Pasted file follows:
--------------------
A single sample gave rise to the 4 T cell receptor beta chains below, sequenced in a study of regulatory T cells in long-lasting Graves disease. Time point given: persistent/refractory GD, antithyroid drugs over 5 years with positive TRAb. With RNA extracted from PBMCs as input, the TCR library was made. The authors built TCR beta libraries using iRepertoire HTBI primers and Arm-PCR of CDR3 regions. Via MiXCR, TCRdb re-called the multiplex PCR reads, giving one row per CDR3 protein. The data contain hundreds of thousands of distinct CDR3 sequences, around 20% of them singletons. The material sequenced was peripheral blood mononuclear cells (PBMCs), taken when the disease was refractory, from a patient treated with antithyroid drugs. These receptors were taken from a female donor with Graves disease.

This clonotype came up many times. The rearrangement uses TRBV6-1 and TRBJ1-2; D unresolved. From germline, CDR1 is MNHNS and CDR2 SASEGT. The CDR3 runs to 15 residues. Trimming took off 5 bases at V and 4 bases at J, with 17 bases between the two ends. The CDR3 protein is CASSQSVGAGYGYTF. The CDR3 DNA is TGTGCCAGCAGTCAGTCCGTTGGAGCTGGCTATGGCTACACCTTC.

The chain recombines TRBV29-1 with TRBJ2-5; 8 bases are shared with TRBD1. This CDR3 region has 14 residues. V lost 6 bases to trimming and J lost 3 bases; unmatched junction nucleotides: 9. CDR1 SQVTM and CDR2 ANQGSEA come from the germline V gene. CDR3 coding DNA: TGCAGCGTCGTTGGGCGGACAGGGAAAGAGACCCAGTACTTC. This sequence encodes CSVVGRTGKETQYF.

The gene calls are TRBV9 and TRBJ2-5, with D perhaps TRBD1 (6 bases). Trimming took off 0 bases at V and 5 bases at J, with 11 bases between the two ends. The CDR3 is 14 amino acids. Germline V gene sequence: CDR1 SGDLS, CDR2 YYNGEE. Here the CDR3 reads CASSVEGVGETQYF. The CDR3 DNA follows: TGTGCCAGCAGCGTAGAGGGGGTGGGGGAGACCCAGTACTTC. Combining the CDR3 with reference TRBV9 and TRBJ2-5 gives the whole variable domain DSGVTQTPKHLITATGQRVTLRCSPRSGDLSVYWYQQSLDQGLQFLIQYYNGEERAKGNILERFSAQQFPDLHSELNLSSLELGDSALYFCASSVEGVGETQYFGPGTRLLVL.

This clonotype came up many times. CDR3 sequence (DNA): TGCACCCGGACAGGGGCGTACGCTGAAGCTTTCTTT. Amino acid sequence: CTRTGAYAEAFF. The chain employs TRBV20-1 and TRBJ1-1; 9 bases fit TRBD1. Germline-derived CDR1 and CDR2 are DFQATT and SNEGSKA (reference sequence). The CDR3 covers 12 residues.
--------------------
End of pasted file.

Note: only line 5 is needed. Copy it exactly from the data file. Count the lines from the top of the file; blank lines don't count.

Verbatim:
This clonotype came up many times. CDR3 sequence (DNA): TGCACCCGGACAGGGGCGTACGCTGAAGCTTTCTTT. Amino acid sequence: CTRTGAYAEAFF. The chain employs TRBV20-1 and TRBJ1-1; 9 bases fit TRBD1. Germline-derived CDR1 and CDR2 are DFQATT and SNEGSKA (reference sequence). The CDR3 covers 12 residues.